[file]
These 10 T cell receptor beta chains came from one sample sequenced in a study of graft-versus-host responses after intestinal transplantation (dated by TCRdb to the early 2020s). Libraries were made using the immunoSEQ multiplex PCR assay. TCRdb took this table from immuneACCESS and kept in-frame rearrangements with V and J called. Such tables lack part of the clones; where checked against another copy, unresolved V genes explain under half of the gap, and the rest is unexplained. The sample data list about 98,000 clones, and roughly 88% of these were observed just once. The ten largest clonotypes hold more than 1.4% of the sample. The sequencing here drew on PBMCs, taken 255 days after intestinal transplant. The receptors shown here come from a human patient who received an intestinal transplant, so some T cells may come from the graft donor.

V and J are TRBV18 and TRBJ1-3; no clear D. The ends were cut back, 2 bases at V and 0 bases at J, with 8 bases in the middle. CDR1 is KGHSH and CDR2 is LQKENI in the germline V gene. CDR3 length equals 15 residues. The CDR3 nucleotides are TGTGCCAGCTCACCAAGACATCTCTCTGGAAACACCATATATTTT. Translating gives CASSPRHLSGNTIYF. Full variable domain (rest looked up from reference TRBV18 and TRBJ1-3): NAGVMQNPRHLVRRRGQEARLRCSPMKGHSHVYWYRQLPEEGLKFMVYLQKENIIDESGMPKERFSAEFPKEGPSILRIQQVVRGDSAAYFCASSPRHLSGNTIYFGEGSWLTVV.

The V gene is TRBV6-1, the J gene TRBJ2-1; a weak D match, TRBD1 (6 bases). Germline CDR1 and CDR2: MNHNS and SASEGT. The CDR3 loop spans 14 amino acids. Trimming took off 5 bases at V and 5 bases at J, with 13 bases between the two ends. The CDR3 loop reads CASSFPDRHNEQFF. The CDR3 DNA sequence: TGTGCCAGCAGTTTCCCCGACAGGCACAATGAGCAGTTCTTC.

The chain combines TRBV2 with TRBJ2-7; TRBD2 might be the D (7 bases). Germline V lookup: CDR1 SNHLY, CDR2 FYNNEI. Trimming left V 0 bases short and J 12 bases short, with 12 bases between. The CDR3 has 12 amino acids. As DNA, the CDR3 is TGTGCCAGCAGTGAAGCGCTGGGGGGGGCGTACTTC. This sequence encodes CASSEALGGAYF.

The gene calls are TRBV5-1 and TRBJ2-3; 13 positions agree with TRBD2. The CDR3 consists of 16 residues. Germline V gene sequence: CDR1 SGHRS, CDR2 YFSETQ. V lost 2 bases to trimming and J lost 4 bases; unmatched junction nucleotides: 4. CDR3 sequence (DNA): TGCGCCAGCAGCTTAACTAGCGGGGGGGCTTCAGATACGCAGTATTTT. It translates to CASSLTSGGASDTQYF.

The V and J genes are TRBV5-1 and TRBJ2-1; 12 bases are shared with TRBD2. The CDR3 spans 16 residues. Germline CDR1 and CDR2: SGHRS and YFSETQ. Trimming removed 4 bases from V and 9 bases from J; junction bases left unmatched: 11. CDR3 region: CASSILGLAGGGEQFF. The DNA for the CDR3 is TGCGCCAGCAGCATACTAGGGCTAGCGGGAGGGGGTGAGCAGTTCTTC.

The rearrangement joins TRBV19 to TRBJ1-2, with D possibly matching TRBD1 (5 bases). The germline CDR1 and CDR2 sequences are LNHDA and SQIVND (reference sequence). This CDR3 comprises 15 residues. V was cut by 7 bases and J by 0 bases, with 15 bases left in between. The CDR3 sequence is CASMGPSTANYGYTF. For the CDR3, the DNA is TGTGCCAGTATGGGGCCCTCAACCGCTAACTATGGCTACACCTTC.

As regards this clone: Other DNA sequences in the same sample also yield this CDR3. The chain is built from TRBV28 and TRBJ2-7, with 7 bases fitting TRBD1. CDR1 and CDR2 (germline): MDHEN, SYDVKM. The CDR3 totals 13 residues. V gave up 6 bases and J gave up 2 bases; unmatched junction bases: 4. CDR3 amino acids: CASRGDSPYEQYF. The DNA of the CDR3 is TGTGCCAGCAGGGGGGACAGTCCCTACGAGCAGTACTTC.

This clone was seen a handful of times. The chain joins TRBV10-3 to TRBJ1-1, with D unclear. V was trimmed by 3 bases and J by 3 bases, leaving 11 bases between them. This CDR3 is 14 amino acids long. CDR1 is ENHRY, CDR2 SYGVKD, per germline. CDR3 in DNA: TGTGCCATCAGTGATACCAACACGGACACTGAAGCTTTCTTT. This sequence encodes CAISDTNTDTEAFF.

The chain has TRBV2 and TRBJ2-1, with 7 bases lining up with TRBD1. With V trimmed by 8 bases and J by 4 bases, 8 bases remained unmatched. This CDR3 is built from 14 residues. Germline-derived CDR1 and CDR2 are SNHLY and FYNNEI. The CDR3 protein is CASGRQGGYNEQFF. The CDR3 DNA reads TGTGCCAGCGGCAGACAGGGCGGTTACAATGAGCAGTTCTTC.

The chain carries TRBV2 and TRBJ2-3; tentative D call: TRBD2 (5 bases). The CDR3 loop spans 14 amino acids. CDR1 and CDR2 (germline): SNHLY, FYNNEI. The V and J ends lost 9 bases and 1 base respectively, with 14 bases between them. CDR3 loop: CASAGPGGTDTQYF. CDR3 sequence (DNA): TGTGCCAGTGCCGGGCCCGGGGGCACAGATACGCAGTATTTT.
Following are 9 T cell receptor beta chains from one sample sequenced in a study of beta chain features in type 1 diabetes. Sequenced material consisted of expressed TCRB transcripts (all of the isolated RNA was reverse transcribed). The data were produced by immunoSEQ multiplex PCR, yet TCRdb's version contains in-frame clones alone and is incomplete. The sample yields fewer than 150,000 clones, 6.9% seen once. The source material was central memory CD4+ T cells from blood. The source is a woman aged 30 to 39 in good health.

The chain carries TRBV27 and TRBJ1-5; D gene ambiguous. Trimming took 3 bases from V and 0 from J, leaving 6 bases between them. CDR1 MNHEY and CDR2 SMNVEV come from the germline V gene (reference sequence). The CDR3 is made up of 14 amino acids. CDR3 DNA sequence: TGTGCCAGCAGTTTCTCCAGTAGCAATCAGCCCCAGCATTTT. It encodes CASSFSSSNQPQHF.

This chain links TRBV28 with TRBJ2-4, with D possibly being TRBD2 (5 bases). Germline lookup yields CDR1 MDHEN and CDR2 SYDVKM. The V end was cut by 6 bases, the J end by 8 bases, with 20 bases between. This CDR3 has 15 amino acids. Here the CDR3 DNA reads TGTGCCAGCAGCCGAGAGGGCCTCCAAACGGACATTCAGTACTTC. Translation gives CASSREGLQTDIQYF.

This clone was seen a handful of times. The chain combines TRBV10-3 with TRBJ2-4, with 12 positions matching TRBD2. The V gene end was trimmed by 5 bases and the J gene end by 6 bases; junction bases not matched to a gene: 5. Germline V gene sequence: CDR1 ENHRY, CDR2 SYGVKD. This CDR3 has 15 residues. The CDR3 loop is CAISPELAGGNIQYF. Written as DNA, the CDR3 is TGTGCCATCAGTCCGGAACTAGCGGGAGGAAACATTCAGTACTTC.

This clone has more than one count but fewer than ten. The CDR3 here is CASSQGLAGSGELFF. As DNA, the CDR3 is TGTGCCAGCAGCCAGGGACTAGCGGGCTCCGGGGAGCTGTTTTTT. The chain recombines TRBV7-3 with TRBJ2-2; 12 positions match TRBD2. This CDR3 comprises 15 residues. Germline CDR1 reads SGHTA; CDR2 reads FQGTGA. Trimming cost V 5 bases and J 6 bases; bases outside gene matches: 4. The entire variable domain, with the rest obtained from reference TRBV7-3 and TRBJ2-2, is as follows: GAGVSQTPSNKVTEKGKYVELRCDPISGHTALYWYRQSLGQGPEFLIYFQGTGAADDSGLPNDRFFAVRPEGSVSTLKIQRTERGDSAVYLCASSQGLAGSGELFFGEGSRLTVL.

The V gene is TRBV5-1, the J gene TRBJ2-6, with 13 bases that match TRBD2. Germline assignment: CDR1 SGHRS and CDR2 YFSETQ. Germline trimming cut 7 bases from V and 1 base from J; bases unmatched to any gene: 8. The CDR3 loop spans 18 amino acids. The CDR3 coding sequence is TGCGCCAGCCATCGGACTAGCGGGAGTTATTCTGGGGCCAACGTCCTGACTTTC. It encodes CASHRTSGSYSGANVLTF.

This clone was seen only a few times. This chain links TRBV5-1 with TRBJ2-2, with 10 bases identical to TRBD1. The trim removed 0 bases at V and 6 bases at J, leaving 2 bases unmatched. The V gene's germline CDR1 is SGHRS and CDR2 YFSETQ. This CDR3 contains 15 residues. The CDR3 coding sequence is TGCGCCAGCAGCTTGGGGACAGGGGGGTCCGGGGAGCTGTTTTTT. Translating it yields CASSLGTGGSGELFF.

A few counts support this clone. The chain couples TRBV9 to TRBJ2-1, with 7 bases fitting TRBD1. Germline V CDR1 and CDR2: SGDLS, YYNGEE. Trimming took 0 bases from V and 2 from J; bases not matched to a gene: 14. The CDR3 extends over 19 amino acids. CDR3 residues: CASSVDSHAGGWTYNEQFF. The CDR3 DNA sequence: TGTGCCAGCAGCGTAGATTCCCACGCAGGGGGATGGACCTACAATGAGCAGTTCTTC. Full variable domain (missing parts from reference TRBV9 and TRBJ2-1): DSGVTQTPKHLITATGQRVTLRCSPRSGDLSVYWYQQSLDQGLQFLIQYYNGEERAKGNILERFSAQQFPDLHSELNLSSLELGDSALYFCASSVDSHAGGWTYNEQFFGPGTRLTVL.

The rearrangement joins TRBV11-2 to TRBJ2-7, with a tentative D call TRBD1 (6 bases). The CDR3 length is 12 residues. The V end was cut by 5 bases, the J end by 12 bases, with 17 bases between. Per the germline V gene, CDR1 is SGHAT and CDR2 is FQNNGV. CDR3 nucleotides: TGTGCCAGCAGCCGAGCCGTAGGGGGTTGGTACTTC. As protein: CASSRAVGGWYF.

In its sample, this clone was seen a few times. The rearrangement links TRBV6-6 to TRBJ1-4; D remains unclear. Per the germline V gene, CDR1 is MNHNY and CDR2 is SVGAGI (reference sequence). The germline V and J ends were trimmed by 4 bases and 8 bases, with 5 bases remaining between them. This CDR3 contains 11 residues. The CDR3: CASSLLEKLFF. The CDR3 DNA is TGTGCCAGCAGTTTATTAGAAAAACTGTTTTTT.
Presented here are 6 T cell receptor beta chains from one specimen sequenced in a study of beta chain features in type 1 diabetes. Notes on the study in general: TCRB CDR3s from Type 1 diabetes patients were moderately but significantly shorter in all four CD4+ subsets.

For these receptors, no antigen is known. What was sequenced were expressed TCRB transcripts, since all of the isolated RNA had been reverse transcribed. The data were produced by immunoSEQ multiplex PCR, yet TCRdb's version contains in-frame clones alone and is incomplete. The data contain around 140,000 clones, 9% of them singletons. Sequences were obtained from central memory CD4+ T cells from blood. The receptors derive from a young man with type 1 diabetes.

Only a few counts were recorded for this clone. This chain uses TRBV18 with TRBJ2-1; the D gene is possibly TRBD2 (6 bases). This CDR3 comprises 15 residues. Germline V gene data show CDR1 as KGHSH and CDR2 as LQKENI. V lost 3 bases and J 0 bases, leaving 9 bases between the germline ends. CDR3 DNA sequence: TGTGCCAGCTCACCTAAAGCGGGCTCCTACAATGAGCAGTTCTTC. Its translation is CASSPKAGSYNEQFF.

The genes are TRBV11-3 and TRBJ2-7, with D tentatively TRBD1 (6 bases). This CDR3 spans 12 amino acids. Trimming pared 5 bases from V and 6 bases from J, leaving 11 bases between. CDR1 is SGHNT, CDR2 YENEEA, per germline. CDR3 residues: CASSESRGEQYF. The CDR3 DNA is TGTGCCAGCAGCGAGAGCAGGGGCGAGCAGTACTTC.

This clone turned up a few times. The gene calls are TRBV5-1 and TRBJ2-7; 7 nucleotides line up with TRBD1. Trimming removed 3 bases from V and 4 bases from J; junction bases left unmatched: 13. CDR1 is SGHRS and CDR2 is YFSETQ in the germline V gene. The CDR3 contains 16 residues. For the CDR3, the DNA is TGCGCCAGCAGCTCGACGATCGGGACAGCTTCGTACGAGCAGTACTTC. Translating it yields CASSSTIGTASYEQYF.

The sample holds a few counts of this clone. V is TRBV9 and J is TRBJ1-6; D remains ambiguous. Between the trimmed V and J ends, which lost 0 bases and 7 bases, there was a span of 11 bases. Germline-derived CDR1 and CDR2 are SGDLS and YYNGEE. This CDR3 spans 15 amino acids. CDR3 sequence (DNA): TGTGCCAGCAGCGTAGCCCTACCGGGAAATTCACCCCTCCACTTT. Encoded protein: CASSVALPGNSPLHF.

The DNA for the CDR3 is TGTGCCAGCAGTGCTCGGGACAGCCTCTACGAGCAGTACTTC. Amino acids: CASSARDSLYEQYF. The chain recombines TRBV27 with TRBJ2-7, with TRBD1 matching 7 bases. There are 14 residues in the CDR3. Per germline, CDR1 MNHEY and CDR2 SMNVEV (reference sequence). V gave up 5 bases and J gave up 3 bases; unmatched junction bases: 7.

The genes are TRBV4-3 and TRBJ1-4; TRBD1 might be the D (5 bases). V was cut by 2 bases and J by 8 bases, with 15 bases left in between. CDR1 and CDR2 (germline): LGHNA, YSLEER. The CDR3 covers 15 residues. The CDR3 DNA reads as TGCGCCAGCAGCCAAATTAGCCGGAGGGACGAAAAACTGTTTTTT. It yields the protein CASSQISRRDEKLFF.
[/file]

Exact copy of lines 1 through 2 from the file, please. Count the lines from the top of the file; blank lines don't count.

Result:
These 10 T cell receptor beta chains came from one sample sequenced in a study of graft-versus-host responses after intestinal transplantation (dated by TCRdb to the early 2020s). Libraries were made using the immunoSEQ multiplex PCR assay. TCRdb took this table from immuneACCESS and kept in-frame rearrangements with V and J called. Such tables lack part of the clones; where checked against another copy, unresolved V genes explain under half of the gap, and the rest is unexplained. The sample data list about 98,000 clones, and roughly 88% of these were observed just once. The ten largest clonotypes hold more than 1.4% of the sample. The sequencing here drew on PBMCs, taken 255 days after intestinal transplant. The receptors shown here come from a human patient who received an intestinal transplant, so some T cells may come from the graft donor.

V and J are TRBV18 and TRBJ1-3; no clear D. The ends were cut back, 2 bases at V and 0 bases at J, with 8 bases in the middle. CDR1 is KGHSH and CDR2 is LQKENI in the germline V gene. CDR3 length equals 15 residues. The CDR3 nucleotides are TGTGCCAGCTCACCAAGACATCTCTCTGGAAACACCATATATTTT. Translating gives CASSPRHLSGNTIYF. Full variable domain (rest looked up from reference TRBV18 and TRBJ1-3): NAGVMQNPRHLVRRRGQEARLRCSPMKGHSHVYWYRQLPEEGLKFMVYLQKENIIDESGMPKERFSAEFPKEGPSILRIQQVVRGDSAAYFCASSPRHLSGNTIYFGEGSWLTVV.